For the competitive business (perfectly) demand is perfectly elastic. If the business increases the price above the market price level (MP) then nobody would want to buy from that business the individual business’ quantity of the product demanded will be 0.

The goal of every business is to maximize the profits or minimize the losses by producing the optimum level of production.

Total revenue Equation (Gross Revenue) TR = P x Q (TR = Total Revenue, P = Price, Q=Quantity)

Since Price is fixed in perfect competition, the business can only choose Quantity in order to increase revenues and profit.

Average Revenue (AR): the Total Revenue per unit of product sold. Marginal Revenue (MR): the increase in Total Revenue from a unit sold.

Since the Price is fixed the increase in quantity sold by one unit increases revenues by an amount that equals the price. AR = (P x Q) / Q = P = MR

The optimum level of production is the one that maximizes Profit, or minimizes Costs. It can be done with both ways. In the following example, when producing 6 units of the product, the business is maximizing its profits.

When production is 0 the business is in loss since there are fixed costs. After the increase of production Total Revenue increase and TC increase with decreasing rate. At the Point where TR = TC (Q=3) Loss = 0.

After production increases, where TR>TC, the business generates profit. The optimum level of production is when Q=6, at that level the business maximizes profit.  The levels Q=3 and Q=8 show economic loss/profit zero and they are called break-even points.

Comparing Marginal Revenue (MR) with Marginal Cost (TC): The business, in the short-term, manages to succeed in producing at the Optimal Level of Production where Marginal Revenue = Marginal Cost = Price in perfect competition.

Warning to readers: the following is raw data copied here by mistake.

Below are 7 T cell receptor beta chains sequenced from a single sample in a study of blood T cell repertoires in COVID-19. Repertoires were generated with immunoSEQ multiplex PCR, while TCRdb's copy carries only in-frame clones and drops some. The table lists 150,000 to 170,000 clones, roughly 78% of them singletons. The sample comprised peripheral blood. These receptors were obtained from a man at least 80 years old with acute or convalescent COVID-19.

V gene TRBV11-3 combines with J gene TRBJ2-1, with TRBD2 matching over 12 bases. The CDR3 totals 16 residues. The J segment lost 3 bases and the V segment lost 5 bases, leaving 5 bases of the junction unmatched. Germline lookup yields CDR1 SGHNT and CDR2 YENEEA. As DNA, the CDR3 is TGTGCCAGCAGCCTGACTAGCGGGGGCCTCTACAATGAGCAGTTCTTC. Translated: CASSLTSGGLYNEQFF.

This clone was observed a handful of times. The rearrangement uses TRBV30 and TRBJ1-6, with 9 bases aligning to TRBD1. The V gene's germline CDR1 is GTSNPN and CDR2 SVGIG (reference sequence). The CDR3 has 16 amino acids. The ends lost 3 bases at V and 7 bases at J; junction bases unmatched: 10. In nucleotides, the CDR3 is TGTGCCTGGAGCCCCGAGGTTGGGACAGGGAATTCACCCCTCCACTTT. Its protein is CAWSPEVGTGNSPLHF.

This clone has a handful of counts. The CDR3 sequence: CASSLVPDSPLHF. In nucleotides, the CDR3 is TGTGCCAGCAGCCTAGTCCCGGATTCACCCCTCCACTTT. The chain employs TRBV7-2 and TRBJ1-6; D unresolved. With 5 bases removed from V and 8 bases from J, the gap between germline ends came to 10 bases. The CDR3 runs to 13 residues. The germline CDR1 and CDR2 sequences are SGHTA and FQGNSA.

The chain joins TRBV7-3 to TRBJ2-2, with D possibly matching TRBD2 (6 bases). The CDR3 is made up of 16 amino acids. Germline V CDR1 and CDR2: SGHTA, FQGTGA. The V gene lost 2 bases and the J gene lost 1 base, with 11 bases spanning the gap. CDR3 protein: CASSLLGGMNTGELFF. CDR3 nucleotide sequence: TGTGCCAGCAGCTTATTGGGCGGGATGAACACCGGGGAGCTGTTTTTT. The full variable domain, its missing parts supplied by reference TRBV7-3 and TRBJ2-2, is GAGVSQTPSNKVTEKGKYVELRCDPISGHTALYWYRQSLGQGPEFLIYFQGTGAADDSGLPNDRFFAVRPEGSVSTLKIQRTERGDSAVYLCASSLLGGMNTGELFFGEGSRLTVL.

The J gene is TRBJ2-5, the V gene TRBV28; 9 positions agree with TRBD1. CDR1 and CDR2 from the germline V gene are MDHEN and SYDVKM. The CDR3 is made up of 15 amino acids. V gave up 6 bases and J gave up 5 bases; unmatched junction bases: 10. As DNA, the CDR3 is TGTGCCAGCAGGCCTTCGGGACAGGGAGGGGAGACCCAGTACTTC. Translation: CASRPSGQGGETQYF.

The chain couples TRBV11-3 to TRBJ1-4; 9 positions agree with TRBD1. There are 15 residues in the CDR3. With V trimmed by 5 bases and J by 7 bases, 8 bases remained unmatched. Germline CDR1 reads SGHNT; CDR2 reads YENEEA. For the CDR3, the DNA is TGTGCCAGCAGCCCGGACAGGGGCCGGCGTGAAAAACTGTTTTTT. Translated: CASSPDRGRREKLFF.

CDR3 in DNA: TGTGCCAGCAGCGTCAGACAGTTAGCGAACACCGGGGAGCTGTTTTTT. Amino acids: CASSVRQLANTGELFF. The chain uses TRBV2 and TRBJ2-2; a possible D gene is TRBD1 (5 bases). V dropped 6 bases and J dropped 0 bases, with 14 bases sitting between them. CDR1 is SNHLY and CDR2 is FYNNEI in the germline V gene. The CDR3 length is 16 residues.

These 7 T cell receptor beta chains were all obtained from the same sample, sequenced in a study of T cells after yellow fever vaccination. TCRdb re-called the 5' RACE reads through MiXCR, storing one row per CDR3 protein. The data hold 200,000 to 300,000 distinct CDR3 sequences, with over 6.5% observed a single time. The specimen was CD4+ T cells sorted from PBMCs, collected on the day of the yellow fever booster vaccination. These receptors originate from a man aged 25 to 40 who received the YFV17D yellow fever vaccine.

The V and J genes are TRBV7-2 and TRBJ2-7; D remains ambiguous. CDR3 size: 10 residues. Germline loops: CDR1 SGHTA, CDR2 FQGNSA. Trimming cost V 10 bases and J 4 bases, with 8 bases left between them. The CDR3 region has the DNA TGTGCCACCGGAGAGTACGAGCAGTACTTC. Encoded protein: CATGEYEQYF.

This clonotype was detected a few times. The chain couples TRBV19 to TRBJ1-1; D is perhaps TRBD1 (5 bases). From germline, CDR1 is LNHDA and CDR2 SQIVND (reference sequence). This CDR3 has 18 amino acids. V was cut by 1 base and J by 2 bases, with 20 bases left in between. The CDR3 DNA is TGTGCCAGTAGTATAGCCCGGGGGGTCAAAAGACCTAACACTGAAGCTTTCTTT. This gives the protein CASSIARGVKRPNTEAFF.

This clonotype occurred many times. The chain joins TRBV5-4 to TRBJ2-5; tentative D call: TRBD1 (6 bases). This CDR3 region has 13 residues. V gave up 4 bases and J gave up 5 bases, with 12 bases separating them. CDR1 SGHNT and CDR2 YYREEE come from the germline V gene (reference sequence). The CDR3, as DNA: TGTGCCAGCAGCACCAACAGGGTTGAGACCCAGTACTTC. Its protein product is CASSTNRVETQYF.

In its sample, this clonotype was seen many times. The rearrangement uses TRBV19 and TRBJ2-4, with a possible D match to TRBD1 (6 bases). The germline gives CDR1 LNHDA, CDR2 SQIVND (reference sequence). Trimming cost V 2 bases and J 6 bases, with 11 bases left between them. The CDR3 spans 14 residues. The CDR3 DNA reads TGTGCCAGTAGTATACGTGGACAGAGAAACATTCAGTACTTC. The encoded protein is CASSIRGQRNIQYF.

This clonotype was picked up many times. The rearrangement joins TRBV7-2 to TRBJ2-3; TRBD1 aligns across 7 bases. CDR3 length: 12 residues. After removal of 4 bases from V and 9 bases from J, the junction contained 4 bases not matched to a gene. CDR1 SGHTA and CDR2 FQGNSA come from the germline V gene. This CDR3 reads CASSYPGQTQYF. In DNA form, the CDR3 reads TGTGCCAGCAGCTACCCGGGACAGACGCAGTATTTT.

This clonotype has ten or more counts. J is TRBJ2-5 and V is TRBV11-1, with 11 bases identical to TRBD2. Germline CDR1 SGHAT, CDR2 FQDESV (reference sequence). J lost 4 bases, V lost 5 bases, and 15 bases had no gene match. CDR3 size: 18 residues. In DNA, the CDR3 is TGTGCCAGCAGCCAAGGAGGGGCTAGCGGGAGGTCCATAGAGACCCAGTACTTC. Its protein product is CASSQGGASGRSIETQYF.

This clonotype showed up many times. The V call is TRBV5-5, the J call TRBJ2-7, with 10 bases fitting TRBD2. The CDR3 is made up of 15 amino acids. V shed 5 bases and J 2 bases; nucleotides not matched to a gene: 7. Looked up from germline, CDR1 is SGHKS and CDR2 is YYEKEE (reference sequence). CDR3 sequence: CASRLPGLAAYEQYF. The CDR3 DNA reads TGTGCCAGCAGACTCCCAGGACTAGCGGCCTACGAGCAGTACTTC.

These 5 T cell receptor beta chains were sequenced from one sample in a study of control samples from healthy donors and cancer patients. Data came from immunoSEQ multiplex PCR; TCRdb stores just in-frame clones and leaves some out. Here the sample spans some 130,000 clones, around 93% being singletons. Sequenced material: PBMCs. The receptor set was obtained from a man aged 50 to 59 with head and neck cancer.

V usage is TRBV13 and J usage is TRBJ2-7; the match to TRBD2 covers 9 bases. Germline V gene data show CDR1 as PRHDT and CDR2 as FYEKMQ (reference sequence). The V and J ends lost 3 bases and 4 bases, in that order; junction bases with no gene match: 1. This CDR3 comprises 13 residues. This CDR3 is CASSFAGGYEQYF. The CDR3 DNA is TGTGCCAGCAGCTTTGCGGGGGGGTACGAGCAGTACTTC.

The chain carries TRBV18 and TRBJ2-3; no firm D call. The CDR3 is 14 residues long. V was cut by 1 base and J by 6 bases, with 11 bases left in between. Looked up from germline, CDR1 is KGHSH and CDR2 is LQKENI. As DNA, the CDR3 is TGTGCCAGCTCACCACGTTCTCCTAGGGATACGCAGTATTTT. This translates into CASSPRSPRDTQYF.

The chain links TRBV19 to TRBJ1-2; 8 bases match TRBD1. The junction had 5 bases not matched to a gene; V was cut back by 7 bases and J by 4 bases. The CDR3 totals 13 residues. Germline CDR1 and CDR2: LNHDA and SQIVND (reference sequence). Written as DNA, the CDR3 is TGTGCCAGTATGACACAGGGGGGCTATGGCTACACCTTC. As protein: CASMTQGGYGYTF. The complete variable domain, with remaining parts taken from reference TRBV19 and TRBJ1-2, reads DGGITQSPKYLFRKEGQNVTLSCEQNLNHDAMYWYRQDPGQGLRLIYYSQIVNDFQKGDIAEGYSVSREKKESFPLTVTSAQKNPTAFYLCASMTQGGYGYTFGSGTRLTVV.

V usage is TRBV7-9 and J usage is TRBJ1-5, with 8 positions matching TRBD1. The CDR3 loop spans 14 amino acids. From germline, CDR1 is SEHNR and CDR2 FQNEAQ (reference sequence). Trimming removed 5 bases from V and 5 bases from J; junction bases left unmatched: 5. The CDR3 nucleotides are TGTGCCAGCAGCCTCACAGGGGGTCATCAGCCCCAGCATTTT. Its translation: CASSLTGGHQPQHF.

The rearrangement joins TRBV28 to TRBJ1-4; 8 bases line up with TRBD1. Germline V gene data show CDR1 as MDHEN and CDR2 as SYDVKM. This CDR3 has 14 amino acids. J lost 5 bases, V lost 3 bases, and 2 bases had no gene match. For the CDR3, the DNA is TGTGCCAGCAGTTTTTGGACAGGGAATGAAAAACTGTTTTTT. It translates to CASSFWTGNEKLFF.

The level of output that maximizes profit is not the same as the level of output that minimizes cost per unit, and so profit per unit of output. When Q=6 the business maximizes profits and MC = MR > this point where this equation is satisfied, it is optimal level of production or optimal output (profit side).


 

“I hope I am clear on this one. If not, contact us on social media and we will do our best to help you.

Thank you for reading my articles and watching my videos.”

Marios Kyriakou

References:
Ιωάννου-Σεργίου Μ., Μάτση Μ., Σάββα Ν., Σταύρου-Παπαδοπούλου Λ., Οικονομικά Α’ Λυκείου, Α΄ Έκδοση 2016. Υπηρεσία Ανάπτυξης Προγραμμάτων, Κύπρος.
Βλαδιμήρου-Παναγιώτου Β. και Κουζαλή-Σωτηρίου Ε., Οικονομικά Β’ Λυκείου, Κύπρος, Α΄ Έκδοση 2016.  Υπηρεσία Ανάπτυξης Προγραμμάτων, Κύπρος.
Βλαδιμήρου-Παναγιώτου Β. και Κουζαλή-Σωτηρίου Ε., Οικονομικά Γ’ Λυκείου, Κύπρος, Α΄ Έκδοση 2017.  Υπηρεσία Ανάπτυξης Προγραμμάτων, Κύπρος.
Besanko, David Braeutigam, Ronald R. Gibbs, Michael, 2011, Microeconomics, Hoboken: John Wiley, 4th ed,
International student version
Frank, Robert H., 2010, Microeconomics and Behavior, New York: McGraw-Hill Irwin, 8th ed.
Estrin, Saul Laidler, David E. W. Dietrich, Michael ., 2008, Microeconomics, Harlow: FT/ Prentice Hall, 5th ed.

Disclaimer: This article is intended for educational purposes only and does not replace independent professional judgement. Its purpose is to act as a complementary educational service to society, promoting personal development and social, economic and cultural progress of citizens. While this content has been prepared in good faith, no representation or warranty, express or implied, is or will be made and no responsibility or liability is or will be accepted by the creator to the accuracy or completeness of the information presented or any other written or oral information made available to any interested party and any such liability is expressly disclaimed.

© HCPro Human Capital Professional Education 2018-2020 | All Rights Reserved. HCPro Human Capital Professional Education is a tradename of COME WITH ME EDUCATION LTD - Company Registration No. HE 390680.

Log in with your credentials

Forgot your details?